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String theory: why can't strings move at the speed of light?

  1. Jan 26, 2015 #1
    Hi guys,

    So I'm a bit confused about why strings can't move at the speed of light. I understand that the end points do if the string is open, but the rest of it doesnt.

    To paraphrase, really I want to know why you must have timelike and spacelike tangent vectors to a point on the world sheet of a string. Why is it unphysical to have all tanget vectors point in spacelike directions, with just a single lightlike one pointing in the direction of travel?

    To paraphrase a final time: I know that if the string moves at the speed of light, then a point on the string at time t = 0 is mapped exactly to a point at time t = t, which we can keep track of. So: traveling at the speed of light means we can keep track of each point on the string. But this is not allowed. Why?

    I'm a noob with this stuff so please try to dumb your knowledge down as much as possible so I can understand. Thank you!
     
  2. jcsd
  3. Jan 27, 2015 #2
    Yea, that's good question. It seems that since the string is vibrating at very high frequencies, there would be points on the string that would be moving very fast. And this would limit the whole string from moving near the speed of light. The theoretical limit of a point particle would be the speed of light. But a vibrating string would have to be limited to quite a bit less than the speed of light because some points on the string would be moving very fast with respect to the rest of the string in the direction of motion. Is this a proof that strings are not the correct description of particles?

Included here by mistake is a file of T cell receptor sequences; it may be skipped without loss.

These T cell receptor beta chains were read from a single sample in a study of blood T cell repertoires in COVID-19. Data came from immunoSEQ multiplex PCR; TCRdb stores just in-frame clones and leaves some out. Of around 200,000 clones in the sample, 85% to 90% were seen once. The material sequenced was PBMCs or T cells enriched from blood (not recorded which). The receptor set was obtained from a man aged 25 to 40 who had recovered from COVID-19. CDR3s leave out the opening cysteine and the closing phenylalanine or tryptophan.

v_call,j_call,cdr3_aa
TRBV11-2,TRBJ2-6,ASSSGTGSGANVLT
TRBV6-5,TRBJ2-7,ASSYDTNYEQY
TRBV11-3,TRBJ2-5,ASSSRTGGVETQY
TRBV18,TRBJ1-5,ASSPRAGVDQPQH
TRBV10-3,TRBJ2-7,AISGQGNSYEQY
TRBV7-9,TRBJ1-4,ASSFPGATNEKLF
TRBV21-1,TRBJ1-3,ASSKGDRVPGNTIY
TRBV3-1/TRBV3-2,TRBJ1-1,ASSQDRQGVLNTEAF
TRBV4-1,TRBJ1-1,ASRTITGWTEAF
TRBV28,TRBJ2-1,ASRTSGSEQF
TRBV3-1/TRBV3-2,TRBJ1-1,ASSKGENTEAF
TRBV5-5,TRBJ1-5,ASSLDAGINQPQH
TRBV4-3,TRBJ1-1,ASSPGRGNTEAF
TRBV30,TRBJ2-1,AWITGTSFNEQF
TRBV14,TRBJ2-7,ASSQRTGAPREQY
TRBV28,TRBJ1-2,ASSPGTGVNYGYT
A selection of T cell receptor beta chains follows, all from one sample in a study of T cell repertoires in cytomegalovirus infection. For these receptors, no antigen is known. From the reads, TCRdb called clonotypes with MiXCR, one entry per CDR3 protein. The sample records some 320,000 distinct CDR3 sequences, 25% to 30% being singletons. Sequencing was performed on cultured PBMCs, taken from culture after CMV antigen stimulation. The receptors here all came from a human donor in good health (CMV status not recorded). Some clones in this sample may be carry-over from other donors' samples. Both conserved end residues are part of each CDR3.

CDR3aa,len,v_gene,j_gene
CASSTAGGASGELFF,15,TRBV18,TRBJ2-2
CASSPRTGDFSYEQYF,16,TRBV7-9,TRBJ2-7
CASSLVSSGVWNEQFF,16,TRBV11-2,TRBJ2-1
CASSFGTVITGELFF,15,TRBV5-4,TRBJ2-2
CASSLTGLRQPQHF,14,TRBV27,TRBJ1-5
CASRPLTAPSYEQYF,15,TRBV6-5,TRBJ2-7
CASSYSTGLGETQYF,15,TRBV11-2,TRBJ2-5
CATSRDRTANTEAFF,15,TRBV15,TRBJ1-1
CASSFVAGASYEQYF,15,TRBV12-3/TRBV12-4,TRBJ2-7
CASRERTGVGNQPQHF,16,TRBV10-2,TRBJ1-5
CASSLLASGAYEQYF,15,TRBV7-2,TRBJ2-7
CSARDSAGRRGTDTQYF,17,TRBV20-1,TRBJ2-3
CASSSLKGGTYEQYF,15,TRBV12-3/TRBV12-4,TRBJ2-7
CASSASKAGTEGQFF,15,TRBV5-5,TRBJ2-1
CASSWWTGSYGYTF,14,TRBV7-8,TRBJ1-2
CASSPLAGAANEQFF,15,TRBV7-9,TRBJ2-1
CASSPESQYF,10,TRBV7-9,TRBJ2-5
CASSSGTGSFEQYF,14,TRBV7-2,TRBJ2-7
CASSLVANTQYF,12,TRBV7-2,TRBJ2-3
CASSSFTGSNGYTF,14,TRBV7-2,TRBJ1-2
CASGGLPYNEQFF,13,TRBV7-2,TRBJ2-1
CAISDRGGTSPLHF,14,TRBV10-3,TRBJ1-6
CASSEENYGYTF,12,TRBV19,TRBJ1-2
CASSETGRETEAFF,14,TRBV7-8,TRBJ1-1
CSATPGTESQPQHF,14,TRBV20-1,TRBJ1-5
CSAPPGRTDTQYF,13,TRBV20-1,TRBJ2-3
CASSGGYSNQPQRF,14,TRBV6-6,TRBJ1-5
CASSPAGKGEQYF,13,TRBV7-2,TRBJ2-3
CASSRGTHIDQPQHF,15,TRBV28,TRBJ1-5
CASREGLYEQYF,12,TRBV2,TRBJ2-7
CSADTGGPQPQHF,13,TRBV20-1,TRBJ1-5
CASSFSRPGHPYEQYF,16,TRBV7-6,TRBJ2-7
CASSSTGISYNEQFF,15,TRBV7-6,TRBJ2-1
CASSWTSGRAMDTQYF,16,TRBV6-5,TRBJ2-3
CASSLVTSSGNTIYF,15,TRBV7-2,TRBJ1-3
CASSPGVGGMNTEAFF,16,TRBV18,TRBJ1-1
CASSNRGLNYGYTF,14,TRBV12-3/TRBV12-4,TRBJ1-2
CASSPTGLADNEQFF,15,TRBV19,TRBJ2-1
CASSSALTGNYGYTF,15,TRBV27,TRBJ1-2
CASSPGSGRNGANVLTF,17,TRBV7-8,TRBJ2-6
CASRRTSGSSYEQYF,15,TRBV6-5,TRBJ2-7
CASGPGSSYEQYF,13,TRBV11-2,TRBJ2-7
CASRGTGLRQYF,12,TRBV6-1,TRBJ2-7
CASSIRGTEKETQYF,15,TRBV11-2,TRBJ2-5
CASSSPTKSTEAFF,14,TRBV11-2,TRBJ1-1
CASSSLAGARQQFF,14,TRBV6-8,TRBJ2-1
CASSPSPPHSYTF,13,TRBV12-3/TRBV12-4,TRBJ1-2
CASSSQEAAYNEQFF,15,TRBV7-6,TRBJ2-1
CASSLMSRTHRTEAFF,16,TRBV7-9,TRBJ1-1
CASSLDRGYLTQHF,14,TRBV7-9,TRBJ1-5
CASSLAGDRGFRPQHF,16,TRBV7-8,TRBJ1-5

4. Jan 27, 2015 #3
    We are reminded here often of the problems with using classical concepts about quantum behavior; particularly, thinking of points as locations is going to be problematic....

    If I recall correctly, a typical uncertainty of position of a hydrogen atom is about six diameters.
    Strings are much smaller - the size of a string compared to the diameter of a proton is supposed to be about the same proportion as the size of a man to the distance of Andromeda galaxy. The visualizations of strings being open or closed, having lengths, or having vibrations as displacements of location are classical conceptions.
    The tension in the strings is supposed to be high - one would have to suspend a mass of two Andromeda galaxies at the Earth's surface to approach it...

    Trying to get a casual feel for strings just promotes a cascade of thoughts that make increasingly less sense.
    I'm an outsider... just suggesting that trying to conceive strings apart from the math in the theory is likely to always go in an unconceivable direction...
     
  5. Jan 27, 2015 #4
    Interesting discussion :)

    Okay I do have a bit more questions about this though. Basically what you're saying makes sense if the string was vibrating in the direction of propagation, like for example a longitudinal wave. But what if its a transverse vibration?

    Yes this is correct. But may I ask how you obtained these figures? It would make a real nice addition to my project :) Also yes I think this is the short answer. Since the strings have tension, they cant move at the speed of light? but why?
     
  6. Jan 27, 2015 #5
    I don't recall where I ran across the two Andromedas estimate, but you might be able to figure it...

    If you look around you will see figures like this:

    size of a string about 10^-33 centimeters
    tension is the energy per unit length of the string about 10^52 Newtons
    tension is also mass of unit length times c^2, so strings are heavy 10^25kg/m
    Andromeda mass 1.5x10^12 solar masses
    Solar mass is about 2 x 10^30kg

    c^2 is the ratio of the string tension to the string mass per unit length, so that may be important to your question...
     
  7. Jan 28, 2015 #6

    Demystifier

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    Why do you think that they can't move at the speed of light? They can. Some quantum modes of string oscillation are massless, implying that they move at the speed of light.
     
  8. Jan 28, 2015 #7
    Still, there would be some directions for which other particles could not travel near c with respect to the string because some points on the string would be moving faster than c with respect to that other particle. Is this the death nail of string theory?
     
  9. Jan 28, 2015 #8

    mfb